Please join us on Saturday, April 14th for a One-Day Introduction to Pacifica’s graduate degree programs in Depth Psychology and Mythological Studies. The event offers prospective graduate students a comprehensive introduction and orientation to the distinctive educational features of the Institute.
The One-Day Introduction provides an excellent opportunity to:
Experience Pacifica’s unique interdisciplinary graduate degree programs through faculty-led, program-specific information meetings and presentations
Hear from Pacifica students and alumni about their experience and what they are doing with their degrees
Explore the grounds of Pacifica’s two campuses—the Lambert Road Campus and the Ladera Lane Campus
Learn more about admissions procedures and financial aid
The $35 registration fee includes all of the day’s activities and lunch. Pacifica’s $75 application fee will be waived for online applications.
If you have any questions about this event please contact the Admissions Department email@example.com or 805-969-3626.
with Robert Romanyshyn on Friday, April 13th, 2018 from 7:00 pm – 9:00 pm.
Both Freud and Jung were keenly attuned to the nexus between dreams, madness, and hallucinations. For his part, Freud considered the dream on a par with psychosis insofar within the parameters of the dream we concoct an unreal world that we regard as real and the line between truth and untruth is blurred—indeed, the dream image is true to the extent that it is untrue and untrue to the extent that it is true. Jung, too, was mindful of the fact that the sensuousdistinctness associated with the oneiric rises to the level of hallucinatingclearness. That clarity is linked to hallucination bespeaks the fact that a mindset judged by societal mores as anomalous may actually divulge a greater degree of perceptual acuity and hence what is conventionally considered to be lucidity is, in truth, obfuscation—the opposite, I might add, of what we typically find in political discourse. In this lecture, I will explore the far-reaching cultural and psychological implications of the psychoanalytic juxtaposition of dreams and delirium. In particular, I will illumine Jung’s assertion that a dream is a form of normal insanity from mystical sources. Dreams, I will argue, provide us with a mechanism to restore the possibility of reason’s dialogue with unreason. Finally, I will use the dream phenomenon to illustrate the depersonalization of personhood, that is, the idea of self without a self, the self that appears by not appearing since the identity of the dreamer both constitutes and is constituted by the dream. In that respect, paraphrasing Laruelle, we can speak of the dream without dreaming.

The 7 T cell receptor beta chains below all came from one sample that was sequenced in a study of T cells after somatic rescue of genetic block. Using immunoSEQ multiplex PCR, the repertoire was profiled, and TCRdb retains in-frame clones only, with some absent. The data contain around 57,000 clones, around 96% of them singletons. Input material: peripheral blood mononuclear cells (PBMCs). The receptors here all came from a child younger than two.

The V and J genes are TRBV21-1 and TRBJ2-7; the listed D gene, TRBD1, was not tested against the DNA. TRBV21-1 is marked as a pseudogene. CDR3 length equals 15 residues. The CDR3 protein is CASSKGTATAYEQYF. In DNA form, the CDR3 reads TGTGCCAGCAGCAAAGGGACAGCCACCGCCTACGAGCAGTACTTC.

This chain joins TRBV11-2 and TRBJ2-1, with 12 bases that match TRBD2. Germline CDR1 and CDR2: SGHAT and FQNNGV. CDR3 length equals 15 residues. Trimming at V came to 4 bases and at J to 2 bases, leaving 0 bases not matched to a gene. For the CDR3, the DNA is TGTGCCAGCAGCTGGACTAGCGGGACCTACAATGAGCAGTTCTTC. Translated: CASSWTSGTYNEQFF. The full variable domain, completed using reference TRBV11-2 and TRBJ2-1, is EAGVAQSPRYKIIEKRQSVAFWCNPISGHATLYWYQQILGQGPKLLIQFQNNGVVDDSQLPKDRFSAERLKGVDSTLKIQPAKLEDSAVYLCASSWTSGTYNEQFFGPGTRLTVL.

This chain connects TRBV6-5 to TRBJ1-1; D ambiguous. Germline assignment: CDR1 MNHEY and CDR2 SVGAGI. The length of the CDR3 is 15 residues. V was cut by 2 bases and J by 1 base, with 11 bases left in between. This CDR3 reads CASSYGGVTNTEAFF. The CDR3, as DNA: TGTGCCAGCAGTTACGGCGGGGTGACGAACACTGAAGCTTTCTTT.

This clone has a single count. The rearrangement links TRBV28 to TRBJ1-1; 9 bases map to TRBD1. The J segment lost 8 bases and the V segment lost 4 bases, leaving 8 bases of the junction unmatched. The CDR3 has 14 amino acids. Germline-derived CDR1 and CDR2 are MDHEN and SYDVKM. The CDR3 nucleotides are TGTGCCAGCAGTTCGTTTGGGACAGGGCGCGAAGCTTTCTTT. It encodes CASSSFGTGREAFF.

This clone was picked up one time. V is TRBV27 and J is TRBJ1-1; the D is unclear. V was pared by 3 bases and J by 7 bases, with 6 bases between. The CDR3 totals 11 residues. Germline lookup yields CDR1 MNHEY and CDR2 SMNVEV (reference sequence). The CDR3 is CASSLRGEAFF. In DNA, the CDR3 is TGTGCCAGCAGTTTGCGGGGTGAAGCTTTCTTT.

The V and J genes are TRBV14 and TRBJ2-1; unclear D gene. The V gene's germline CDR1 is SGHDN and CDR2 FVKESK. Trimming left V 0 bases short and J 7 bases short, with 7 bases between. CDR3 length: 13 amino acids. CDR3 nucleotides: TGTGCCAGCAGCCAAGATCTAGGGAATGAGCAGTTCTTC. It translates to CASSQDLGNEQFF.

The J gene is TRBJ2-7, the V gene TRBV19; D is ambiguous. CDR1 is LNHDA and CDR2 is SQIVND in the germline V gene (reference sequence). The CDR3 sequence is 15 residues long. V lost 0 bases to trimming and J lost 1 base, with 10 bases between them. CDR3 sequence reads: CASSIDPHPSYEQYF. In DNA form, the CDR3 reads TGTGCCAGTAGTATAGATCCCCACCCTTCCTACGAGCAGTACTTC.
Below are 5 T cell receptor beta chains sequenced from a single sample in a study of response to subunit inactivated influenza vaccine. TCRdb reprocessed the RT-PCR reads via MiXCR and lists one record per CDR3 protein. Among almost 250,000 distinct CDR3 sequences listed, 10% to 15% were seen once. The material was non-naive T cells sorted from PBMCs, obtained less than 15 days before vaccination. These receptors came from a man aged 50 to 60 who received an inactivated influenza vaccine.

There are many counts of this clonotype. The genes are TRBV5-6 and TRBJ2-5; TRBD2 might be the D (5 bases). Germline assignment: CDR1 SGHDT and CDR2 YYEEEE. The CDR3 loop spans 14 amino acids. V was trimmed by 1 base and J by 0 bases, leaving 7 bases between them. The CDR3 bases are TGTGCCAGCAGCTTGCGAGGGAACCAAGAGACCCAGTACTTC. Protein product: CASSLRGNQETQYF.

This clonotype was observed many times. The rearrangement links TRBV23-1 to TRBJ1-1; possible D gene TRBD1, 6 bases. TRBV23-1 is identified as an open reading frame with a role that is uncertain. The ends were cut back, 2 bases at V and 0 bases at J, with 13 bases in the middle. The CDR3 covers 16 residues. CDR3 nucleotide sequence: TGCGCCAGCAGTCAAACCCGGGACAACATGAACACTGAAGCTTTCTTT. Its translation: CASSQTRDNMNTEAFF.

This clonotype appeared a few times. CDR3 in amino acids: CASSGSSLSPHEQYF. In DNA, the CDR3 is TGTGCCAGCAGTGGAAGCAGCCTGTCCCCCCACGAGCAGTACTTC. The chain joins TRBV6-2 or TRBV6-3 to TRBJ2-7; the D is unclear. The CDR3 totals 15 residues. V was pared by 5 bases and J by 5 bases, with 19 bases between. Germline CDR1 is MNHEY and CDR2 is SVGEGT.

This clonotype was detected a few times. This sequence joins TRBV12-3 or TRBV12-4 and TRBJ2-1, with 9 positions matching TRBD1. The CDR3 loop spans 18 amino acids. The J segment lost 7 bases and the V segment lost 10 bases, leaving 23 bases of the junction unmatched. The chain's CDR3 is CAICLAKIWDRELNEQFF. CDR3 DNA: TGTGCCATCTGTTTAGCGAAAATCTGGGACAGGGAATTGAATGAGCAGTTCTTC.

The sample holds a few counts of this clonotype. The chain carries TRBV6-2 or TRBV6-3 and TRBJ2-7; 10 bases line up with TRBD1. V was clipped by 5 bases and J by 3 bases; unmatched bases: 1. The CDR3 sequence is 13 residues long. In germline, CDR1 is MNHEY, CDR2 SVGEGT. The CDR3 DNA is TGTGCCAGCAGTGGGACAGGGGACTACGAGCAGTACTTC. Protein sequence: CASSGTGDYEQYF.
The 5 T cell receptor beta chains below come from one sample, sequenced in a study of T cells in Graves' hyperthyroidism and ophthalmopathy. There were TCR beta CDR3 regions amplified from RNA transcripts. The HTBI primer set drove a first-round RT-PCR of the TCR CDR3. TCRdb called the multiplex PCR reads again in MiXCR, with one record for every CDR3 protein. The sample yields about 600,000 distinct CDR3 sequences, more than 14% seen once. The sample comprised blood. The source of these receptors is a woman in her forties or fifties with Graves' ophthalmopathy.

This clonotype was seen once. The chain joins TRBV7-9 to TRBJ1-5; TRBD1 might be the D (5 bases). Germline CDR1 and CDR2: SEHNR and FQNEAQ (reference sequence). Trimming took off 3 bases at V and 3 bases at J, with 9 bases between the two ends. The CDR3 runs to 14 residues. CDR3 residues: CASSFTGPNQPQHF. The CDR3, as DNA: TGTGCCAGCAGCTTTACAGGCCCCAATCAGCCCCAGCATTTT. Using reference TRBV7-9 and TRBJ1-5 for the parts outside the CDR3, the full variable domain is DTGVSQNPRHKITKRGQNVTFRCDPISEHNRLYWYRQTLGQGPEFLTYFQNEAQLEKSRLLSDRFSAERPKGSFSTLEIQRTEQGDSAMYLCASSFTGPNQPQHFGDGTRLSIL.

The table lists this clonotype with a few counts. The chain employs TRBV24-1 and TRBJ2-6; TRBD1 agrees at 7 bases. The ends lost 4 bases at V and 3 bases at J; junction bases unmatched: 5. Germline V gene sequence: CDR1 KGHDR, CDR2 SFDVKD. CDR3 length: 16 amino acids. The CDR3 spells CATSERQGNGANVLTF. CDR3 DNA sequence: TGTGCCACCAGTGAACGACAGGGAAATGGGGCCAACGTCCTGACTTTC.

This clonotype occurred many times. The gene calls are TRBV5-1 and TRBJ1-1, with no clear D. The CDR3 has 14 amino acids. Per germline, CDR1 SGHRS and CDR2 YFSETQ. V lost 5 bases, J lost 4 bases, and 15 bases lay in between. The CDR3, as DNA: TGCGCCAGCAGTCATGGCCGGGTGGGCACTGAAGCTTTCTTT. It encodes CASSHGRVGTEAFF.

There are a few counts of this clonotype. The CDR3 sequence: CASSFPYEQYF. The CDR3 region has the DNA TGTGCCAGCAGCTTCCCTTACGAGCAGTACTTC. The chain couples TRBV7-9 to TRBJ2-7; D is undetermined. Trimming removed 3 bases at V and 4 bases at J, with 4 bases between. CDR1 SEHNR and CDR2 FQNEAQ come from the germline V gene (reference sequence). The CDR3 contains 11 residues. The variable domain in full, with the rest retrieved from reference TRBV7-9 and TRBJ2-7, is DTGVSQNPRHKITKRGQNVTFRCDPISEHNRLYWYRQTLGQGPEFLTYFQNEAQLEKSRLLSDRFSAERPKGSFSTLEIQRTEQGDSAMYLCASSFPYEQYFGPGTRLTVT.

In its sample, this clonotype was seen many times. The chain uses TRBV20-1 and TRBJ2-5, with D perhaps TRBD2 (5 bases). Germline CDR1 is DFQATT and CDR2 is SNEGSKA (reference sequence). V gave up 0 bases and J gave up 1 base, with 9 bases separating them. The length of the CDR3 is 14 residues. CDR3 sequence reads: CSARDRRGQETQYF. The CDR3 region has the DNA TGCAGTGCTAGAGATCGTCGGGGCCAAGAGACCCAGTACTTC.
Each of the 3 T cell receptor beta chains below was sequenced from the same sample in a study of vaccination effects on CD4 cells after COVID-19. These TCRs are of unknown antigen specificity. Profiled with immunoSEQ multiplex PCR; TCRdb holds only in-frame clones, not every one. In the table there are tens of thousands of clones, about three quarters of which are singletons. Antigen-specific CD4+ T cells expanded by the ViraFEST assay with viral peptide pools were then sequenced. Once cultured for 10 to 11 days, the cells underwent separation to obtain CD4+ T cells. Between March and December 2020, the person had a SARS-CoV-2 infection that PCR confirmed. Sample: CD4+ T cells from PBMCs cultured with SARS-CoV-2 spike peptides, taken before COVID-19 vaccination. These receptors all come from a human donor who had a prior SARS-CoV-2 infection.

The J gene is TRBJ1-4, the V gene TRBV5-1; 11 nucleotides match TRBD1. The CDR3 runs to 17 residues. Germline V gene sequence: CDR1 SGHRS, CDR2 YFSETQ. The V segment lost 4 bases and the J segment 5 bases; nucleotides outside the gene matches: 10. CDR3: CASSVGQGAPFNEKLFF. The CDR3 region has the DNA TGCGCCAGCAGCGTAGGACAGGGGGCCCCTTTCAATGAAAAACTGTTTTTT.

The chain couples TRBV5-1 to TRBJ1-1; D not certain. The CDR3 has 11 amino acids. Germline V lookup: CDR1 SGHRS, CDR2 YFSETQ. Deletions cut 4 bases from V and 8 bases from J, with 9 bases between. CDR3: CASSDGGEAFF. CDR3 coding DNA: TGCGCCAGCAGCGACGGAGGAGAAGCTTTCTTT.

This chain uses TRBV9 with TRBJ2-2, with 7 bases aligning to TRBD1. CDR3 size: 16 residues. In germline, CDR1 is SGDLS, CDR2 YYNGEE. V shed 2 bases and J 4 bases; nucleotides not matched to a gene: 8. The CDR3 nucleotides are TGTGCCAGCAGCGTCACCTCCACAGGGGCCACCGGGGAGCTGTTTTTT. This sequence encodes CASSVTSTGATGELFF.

Elliot Wolfson received bachelor and master of Arts degrees from Queens College of the City University of New York, where he pursued the study of philosophy, focusing especially on phenomenology, hermeneutics, and existentialism. He received a master of arts and doctor of philosophy degrees from Brandeis University, where he specialized in the study of the Kabbalistic texts and traditions that have remained central to his scholarly work. He was the Abraham Lieberman Professor of Hebrew and Judaic Studies at New York University, where he taught between 1987 and early 2014. His publications include the award-winning Through a Speculum That Shines: Vision and Imagination in Medieval Jewish Mysticism (Princeton University Press), Language, Eros, Being: Kabbalistic Hermeneutics and Poetic Imagination (Fordham University Press), A Dream Interpreted Within a Dream: Oneiropoiesis and the Prism of Imagination (Zone Books), and most recently, Giving Beyond the Gift: Apophasis and Overcoming Theomania (Fordham University Press).
APPLYING TO PACIFICA Pacifica is currently accepting applications for fall 2018 in all programs. You can conveniently apply online here. For all questions regarding program information and enrollment please contact the Admissions Department, 805.969.3626 or email firstname.lastname@example.org. Thank you for considering Pacifica Graduate Institute for your graduate degree.
Lambert Road Campus: 249 Lambert Road, Carpinteria, CA. 93013.
Attendees may purchase extra tickets for their guests on the registration form.
Lunch on the day of the Introduction is provided to encourage ongoing dialogue and community exchange throughout the day. Pacifica’s caterers provide healthy meals for our attendees and their guests. Continental breakfast on the day of the Introduction will also be available to attendees and their guests. No other meal services are available.
Onsite accommodations are not available for this event, please use the links below to reserve a room at a nearby hotel in Carpinteria.
Major airlines provide service into the Los Angeles International Airport located 90 miles south of Santa Barbara and into the Santa Barbara Municipal Airport, approximately 18 miles north of the Campus. Pacifica does not offer transportation services to or from the airport. Please refer to our guest services page for transportation resources. Please reach out to the admissions staff if you need any information about ground transportation to and from Santa Barbara.
DISABILITY SERVICES ON CAMPUS
It is the policy of Pacifica’s Public Programs Department to accommodate attendees with disabilities in compliance with state and federal laws and regulations. Please let us know in advance if you have special needs or require assistance due to a disabling condition while you are attending a public program. If you are accompanied by a service dog, please contact Disability Services directly (805.679.6125), as all animals visiting campus must have pre-approval. For additional information regarding Pacifica’s policies, visit Pacifica’s Disability Services web page.
Where can I contact the organizer with any questions?
Please contact the Office of Admissions at 805.969.3626.